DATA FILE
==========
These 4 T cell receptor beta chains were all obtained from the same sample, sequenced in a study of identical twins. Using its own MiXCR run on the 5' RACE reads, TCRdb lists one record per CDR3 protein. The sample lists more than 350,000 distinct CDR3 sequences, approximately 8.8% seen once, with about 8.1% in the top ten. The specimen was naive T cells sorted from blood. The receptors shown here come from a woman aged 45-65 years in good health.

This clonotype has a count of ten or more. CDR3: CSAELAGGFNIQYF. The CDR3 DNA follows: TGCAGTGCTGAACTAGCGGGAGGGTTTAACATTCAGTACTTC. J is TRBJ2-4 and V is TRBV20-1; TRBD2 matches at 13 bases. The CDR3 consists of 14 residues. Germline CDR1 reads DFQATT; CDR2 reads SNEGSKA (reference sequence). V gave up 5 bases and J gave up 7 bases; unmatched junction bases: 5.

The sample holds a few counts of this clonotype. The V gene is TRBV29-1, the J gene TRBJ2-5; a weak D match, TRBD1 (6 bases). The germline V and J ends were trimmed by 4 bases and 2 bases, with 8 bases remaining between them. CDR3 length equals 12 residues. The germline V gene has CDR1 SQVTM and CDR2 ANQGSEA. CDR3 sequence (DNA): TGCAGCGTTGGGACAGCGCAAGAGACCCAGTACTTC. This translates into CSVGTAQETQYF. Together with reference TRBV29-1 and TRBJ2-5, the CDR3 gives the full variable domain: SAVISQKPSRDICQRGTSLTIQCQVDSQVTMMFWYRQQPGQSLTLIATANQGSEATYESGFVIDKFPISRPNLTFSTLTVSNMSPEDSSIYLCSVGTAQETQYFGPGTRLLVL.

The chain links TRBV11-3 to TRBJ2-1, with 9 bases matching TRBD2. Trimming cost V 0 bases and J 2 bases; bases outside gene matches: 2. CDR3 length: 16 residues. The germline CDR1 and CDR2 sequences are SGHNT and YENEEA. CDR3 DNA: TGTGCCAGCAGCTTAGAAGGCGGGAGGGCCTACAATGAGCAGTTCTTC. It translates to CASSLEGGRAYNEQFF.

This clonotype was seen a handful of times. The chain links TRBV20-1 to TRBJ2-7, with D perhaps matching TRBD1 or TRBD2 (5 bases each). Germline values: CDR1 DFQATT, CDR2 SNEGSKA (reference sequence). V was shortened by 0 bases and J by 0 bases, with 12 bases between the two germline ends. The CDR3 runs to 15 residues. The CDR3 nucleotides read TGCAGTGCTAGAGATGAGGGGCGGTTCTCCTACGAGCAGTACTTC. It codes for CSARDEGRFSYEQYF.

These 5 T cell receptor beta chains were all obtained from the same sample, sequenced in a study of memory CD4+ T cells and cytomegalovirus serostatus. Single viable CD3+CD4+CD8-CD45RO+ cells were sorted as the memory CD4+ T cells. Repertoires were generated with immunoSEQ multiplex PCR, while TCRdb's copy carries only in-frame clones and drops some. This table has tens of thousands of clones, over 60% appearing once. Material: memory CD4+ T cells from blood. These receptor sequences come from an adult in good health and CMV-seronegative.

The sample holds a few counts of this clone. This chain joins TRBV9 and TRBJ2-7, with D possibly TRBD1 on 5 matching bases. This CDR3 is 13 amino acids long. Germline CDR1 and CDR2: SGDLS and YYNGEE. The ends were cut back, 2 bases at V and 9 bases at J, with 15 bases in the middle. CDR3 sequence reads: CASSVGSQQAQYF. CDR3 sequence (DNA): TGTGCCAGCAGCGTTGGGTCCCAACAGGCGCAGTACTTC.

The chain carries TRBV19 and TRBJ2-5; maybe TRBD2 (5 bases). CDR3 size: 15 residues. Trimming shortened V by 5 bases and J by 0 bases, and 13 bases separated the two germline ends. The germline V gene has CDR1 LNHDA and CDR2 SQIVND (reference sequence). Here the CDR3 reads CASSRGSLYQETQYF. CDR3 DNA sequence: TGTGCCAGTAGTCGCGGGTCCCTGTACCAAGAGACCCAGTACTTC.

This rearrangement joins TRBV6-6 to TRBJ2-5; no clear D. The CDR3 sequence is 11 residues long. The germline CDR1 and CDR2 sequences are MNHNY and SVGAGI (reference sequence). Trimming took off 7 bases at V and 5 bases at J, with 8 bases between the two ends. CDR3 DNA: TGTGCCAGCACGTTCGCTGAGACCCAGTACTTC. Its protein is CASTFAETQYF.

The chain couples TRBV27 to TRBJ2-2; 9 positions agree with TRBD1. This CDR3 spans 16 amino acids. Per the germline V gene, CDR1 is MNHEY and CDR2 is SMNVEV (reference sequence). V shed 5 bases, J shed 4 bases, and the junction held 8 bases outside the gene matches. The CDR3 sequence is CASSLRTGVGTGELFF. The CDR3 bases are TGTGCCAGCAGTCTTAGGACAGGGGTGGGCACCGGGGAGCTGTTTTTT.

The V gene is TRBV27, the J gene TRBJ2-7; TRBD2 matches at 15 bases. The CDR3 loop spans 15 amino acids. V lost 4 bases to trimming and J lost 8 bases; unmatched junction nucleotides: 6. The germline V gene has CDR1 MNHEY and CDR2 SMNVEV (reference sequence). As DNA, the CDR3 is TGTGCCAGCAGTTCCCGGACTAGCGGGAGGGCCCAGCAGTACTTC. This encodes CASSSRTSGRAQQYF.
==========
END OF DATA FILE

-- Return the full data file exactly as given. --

These 4 T cell receptor beta chains were all obtained from the same sample, sequenced in a study of identical twins. Using its own MiXCR run on the 5' RACE reads, TCRdb lists one record per CDR3 protein. The sample lists more than 350,000 distinct CDR3 sequences, approximately 8.8% seen once, with about 8.1% in the top ten. The specimen was naive T cells sorted from blood. The receptors shown here come from a woman aged 45-65 years in good health.

This clonotype has a count of ten or more. CDR3: CSAELAGGFNIQYF. The CDR3 DNA follows: TGCAGTGCTGAACTAGCGGGAGGGTTTAACATTCAGTACTTC. J is TRBJ2-4 and V is TRBV20-1; TRBD2 matches at 13 bases. The CDR3 consists of 14 residues. Germline CDR1 reads DFQATT; CDR2 reads SNEGSKA (reference sequence). V gave up 5 bases and J gave up 7 bases; unmatched junction bases: 5.

The sample holds a few counts of this clonotype. The V gene is TRBV29-1, the J gene TRBJ2-5; a weak D match, TRBD1 (6 bases). The germline V and J ends were trimmed by 4 bases and 2 bases, with 8 bases remaining between them. CDR3 length equals 12 residues. The germline V gene has CDR1 SQVTM and CDR2 ANQGSEA. CDR3 sequence (DNA): TGCAGCGTTGGGACAGCGCAAGAGACCCAGTACTTC. This translates into CSVGTAQETQYF. Together with reference TRBV29-1 and TRBJ2-5, the CDR3 gives the full variable domain: SAVISQKPSRDICQRGTSLTIQCQVDSQVTMMFWYRQQPGQSLTLIATANQGSEATYESGFVIDKFPISRPNLTFSTLTVSNMSPEDSSIYLCSVGTAQETQYFGPGTRLLVL.

The chain links TRBV11-3 to TRBJ2-1, with 9 bases matching TRBD2. Trimming cost V 0 bases and J 2 bases; bases outside gene matches: 2. CDR3 length: 16 residues. The germline CDR1 and CDR2 sequences are SGHNT and YENEEA. CDR3 DNA: TGTGCCAGCAGCTTAGAAGGCGGGAGGGCCTACAATGAGCAGTTCTTC. It translates to CASSLEGGRAYNEQFF.

This clonotype was seen a handful of times. The chain links TRBV20-1 to TRBJ2-7, with D perhaps matching TRBD1 or TRBD2 (5 bases each). Germline values: CDR1 DFQATT, CDR2 SNEGSKA (reference sequence). V was shortened by 0 bases and J by 0 bases, with 12 bases between the two germline ends. The CDR3 runs to 15 residues. The CDR3 nucleotides read TGCAGTGCTAGAGATGAGGGGCGGTTCTCCTACGAGCAGTACTTC. It codes for CSARDEGRFSYEQYF.

These 5 T cell receptor beta chains were all obtained from the same sample, sequenced in a study of memory CD4+ T cells and cytomegalovirus serostatus. Single viable CD3+CD4+CD8-CD45RO+ cells were sorted as the memory CD4+ T cells. Repertoires were generated with immunoSEQ multiplex PCR, while TCRdb's copy carries only in-frame clones and drops some. This table has tens of thousands of clones, over 60% appearing once. Material: memory CD4+ T cells from blood. These receptor sequences come from an adult in good health and CMV-seronegative.

The sample holds a few counts of this clone. This chain joins TRBV9 and TRBJ2-7, with D possibly TRBD1 on 5 matching bases. This CDR3 is 13 amino acids long. Germline CDR1 and CDR2: SGDLS and YYNGEE. The ends were cut back, 2 bases at V and 9 bases at J, with 15 bases in the middle. CDR3 sequence reads: CASSVGSQQAQYF. CDR3 sequence (DNA): TGTGCCAGCAGCGTTGGGTCCCAACAGGCGCAGTACTTC.

The chain carries TRBV19 and TRBJ2-5; maybe TRBD2 (5 bases). CDR3 size: 15 residues. Trimming shortened V by 5 bases and J by 0 bases, and 13 bases separated the two germline ends. The germline V gene has CDR1 LNHDA and CDR2 SQIVND (reference sequence). Here the CDR3 reads CASSRGSLYQETQYF. CDR3 DNA sequence: TGTGCCAGTAGTCGCGGGTCCCTGTACCAAGAGACCCAGTACTTC.

This rearrangement joins TRBV6-6 to TRBJ2-5; no clear D. The CDR3 sequence is 11 residues long. The germline CDR1 and CDR2 sequences are MNHNY and SVGAGI (reference sequence). Trimming took off 7 bases at V and 5 bases at J, with 8 bases between the two ends. CDR3 DNA: TGTGCCAGCACGTTCGCTGAGACCCAGTACTTC. Its protein is CASTFAETQYF.

The chain couples TRBV27 to TRBJ2-2; 9 positions agree with TRBD1. This CDR3 spans 16 amino acids. Per the germline V gene, CDR1 is MNHEY and CDR2 is SMNVEV (reference sequence). V shed 5 bases, J shed 4 bases, and the junction held 8 bases outside the gene matches. The CDR3 sequence is CASSLRTGVGTGELFF. The CDR3 bases are TGTGCCAGCAGTCTTAGGACAGGGGTGGGCACCGGGGAGCTGTTTTTT.

The V gene is TRBV27, the J gene TRBJ2-7; TRBD2 matches at 15 bases. The CDR3 loop spans 15 amino acids. V lost 4 bases to trimming and J lost 8 bases; unmatched junction nucleotides: 6. The germline V gene has CDR1 MNHEY and CDR2 SMNVEV (reference sequence). As DNA, the CDR3 is TGTGCCAGCAGTTCCCGGACTAGCGGGAGGGCCCAGCAGTACTTC. This encodes CASSSRTSGRAQQYF.